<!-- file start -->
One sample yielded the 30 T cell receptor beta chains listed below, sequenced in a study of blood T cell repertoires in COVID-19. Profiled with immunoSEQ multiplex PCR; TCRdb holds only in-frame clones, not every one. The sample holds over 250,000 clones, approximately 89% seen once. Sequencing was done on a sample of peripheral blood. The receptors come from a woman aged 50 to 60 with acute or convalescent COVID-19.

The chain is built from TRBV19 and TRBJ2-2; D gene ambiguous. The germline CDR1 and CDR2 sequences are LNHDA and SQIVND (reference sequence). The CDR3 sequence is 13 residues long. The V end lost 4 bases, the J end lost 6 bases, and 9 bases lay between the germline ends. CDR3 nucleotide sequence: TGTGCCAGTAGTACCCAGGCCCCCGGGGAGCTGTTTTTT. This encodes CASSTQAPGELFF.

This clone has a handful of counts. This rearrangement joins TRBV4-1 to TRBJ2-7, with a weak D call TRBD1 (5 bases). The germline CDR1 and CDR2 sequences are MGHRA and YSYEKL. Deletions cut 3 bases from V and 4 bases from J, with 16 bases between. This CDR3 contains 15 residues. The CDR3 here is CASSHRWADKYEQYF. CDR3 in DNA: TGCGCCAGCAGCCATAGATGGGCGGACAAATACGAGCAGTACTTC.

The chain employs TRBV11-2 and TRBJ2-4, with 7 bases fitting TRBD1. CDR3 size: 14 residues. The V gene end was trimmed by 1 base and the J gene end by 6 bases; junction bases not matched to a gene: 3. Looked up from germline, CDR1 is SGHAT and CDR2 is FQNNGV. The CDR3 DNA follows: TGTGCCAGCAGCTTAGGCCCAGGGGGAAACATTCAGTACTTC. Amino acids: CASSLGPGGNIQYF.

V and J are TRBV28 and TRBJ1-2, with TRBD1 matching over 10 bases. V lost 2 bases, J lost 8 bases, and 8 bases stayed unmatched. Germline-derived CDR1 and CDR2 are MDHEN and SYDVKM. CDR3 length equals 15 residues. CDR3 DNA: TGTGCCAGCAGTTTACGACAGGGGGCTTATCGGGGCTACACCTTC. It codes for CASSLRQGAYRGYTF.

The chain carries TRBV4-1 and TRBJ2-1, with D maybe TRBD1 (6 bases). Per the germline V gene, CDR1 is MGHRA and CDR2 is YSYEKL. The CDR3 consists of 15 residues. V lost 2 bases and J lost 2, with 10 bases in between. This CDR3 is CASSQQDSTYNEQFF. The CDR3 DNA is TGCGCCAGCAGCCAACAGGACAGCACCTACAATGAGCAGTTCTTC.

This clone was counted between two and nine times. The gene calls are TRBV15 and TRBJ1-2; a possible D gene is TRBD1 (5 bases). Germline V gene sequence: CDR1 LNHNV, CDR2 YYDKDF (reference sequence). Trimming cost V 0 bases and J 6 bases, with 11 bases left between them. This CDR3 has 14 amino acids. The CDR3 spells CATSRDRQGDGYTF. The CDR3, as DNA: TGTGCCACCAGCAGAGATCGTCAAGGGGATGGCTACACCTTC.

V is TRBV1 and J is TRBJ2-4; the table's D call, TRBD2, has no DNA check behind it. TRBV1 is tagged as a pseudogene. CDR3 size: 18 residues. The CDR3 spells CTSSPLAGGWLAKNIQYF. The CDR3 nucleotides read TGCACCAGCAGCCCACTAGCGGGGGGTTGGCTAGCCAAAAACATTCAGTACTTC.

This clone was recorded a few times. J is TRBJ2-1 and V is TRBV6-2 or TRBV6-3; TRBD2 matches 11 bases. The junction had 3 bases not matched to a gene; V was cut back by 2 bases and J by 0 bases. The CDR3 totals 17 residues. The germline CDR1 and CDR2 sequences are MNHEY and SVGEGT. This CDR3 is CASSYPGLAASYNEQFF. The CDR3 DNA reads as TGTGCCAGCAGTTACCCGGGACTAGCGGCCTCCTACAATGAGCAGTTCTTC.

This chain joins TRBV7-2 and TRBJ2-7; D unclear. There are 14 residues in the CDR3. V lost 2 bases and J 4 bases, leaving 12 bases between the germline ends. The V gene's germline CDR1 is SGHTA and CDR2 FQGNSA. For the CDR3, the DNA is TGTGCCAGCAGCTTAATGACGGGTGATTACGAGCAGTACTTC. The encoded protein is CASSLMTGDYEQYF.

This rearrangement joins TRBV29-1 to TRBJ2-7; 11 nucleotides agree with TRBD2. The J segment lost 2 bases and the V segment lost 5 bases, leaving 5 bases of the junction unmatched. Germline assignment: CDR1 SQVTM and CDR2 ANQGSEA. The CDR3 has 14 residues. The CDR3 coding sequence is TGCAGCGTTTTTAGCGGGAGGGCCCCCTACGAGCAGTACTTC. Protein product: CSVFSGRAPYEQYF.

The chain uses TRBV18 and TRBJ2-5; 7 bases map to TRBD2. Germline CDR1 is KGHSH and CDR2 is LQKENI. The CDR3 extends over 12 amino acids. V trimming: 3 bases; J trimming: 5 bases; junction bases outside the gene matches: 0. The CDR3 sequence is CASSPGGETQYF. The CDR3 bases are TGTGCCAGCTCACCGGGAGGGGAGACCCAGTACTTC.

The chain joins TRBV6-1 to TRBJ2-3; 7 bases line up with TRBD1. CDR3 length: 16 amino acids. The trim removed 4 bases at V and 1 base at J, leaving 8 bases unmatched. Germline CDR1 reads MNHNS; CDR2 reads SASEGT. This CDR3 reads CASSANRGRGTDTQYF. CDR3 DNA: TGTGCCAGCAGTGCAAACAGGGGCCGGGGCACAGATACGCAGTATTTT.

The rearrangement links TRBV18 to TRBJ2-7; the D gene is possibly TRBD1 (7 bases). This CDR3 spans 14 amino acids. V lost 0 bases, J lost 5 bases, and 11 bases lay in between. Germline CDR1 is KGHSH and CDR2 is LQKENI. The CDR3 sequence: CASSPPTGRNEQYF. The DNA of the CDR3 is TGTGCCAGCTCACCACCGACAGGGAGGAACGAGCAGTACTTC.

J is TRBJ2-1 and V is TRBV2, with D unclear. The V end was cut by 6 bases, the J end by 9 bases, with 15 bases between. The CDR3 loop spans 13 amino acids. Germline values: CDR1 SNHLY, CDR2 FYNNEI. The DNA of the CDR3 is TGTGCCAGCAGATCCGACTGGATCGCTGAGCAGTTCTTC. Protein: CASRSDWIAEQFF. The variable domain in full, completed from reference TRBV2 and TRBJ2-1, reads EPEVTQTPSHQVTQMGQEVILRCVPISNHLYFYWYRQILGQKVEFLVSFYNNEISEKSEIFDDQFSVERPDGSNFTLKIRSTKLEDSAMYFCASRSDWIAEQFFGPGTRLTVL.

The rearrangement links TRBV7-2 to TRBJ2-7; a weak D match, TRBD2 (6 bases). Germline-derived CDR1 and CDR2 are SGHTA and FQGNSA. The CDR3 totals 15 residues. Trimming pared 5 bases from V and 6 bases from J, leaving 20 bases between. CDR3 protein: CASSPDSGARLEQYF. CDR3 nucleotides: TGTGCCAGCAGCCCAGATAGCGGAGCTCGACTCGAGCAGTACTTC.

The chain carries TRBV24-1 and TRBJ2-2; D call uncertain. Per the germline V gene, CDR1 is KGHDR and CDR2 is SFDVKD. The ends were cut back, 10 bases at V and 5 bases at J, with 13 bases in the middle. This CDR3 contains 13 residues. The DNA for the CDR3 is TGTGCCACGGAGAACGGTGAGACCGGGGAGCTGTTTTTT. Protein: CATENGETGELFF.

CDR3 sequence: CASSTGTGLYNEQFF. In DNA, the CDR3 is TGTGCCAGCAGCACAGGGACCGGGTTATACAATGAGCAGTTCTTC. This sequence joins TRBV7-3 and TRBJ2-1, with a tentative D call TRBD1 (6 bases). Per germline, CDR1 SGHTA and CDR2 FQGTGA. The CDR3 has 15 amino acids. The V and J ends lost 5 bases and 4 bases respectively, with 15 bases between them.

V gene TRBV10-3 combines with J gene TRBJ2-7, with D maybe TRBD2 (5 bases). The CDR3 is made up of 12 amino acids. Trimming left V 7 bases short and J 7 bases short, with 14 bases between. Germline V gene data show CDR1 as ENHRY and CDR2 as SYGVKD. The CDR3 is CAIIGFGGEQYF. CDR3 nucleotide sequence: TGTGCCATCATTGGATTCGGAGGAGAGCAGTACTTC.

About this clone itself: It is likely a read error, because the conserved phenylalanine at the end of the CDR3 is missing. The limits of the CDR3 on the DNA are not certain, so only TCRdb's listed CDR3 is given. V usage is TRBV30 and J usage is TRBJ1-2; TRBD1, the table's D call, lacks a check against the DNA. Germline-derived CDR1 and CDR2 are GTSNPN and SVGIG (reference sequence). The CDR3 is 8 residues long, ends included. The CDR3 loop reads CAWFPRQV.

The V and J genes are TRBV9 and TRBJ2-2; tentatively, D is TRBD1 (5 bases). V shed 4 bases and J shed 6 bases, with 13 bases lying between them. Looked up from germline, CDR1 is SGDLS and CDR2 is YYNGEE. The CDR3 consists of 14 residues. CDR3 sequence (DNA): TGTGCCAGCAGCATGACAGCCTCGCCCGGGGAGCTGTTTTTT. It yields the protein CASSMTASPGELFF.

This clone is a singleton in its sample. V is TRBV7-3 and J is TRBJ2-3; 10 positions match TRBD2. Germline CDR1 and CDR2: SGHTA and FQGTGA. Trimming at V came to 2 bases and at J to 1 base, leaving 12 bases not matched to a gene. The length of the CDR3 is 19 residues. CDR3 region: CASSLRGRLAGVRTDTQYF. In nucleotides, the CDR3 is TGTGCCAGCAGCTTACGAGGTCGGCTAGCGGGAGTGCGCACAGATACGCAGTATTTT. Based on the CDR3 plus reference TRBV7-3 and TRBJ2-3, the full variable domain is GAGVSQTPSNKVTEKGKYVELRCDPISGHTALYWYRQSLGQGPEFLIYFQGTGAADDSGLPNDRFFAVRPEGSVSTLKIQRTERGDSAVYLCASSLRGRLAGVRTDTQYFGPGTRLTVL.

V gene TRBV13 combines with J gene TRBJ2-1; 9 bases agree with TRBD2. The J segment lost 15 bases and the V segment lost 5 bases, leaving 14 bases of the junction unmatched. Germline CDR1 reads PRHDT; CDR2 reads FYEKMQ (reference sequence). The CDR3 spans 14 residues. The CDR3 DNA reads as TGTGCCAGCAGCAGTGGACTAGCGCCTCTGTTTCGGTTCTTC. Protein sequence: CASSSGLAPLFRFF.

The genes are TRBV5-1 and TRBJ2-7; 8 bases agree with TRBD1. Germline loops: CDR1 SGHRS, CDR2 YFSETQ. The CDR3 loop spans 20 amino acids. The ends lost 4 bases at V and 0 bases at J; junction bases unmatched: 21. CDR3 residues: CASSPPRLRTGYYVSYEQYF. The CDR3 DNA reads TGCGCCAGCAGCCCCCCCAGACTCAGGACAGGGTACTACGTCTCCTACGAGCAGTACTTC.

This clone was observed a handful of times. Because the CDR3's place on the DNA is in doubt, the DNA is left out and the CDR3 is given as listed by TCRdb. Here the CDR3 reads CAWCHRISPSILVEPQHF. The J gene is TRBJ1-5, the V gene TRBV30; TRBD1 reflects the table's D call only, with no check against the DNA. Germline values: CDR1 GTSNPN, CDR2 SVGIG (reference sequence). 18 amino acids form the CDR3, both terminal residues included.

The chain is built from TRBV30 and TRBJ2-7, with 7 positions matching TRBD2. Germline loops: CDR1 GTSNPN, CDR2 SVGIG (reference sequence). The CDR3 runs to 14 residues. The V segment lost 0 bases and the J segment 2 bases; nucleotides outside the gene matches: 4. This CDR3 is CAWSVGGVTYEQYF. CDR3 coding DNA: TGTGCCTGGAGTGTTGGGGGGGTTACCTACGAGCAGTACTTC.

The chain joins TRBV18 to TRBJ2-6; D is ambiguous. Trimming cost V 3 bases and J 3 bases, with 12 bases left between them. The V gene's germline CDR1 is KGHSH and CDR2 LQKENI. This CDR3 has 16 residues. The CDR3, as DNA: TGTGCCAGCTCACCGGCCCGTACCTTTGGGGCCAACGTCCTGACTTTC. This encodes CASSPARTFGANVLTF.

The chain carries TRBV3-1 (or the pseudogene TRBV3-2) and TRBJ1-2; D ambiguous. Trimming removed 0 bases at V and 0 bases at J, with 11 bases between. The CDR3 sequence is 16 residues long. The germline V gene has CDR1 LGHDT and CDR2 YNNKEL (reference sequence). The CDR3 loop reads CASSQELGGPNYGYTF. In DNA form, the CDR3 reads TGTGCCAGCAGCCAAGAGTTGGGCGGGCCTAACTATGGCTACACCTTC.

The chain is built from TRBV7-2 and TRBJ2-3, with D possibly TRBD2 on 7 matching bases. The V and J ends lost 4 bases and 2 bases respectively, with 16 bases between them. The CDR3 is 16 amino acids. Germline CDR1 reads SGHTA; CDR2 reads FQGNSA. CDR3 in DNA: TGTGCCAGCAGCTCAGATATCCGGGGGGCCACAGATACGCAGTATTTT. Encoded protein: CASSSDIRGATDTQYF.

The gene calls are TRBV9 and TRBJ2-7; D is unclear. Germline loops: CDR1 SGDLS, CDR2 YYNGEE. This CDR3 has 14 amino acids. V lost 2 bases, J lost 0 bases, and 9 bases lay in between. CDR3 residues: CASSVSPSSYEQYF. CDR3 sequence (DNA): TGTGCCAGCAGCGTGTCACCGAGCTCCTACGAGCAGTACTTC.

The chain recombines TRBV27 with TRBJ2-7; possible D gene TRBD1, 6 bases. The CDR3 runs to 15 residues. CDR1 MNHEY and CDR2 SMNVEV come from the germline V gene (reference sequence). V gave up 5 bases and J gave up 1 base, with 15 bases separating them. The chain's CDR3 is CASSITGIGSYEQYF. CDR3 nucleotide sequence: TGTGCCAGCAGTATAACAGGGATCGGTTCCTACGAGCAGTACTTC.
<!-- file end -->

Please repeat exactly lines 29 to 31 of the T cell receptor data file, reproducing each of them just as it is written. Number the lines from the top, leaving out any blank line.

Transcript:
The chain is built from TRBV7-2 and TRBJ2-3, with D possibly TRBD2 on 7 matching bases. The V and J ends lost 4 bases and 2 bases respectively, with 16 bases between them. The CDR3 is 16 amino acids. Germline CDR1 reads SGHTA; CDR2 reads FQGNSA. CDR3 in DNA: TGTGCCAGCAGCTCAGATATCCGGGGGGCCACAGATACGCAGTATTTT. Encoded protein: CASSSDIRGATDTQYF.

The gene calls are TRBV9 and TRBJ2-7; D is unclear. Germline loops: CDR1 SGDLS, CDR2 YYNGEE. This CDR3 has 14 amino acids. V lost 2 bases, J lost 0 bases, and 9 bases lay in between. CDR3 residues: CASSVSPSSYEQYF. CDR3 sequence (DNA): TGTGCCAGCAGCGTGTCACCGAGCTCCTACGAGCAGTACTTC.

The chain recombines TRBV27 with TRBJ2-7; possible D gene TRBD1, 6 bases. The CDR3 runs to 15 residues. CDR1 MNHEY and CDR2 SMNVEV come from the germline V gene (reference sequence). V gave up 5 bases and J gave up 1 base, with 15 bases separating them. The chain's CDR3 is CASSITGIGSYEQYF. CDR3 nucleotide sequence: TGTGCCAGCAGTATAACAGGGATCGGTTCCTACGAGCAGTACTTC.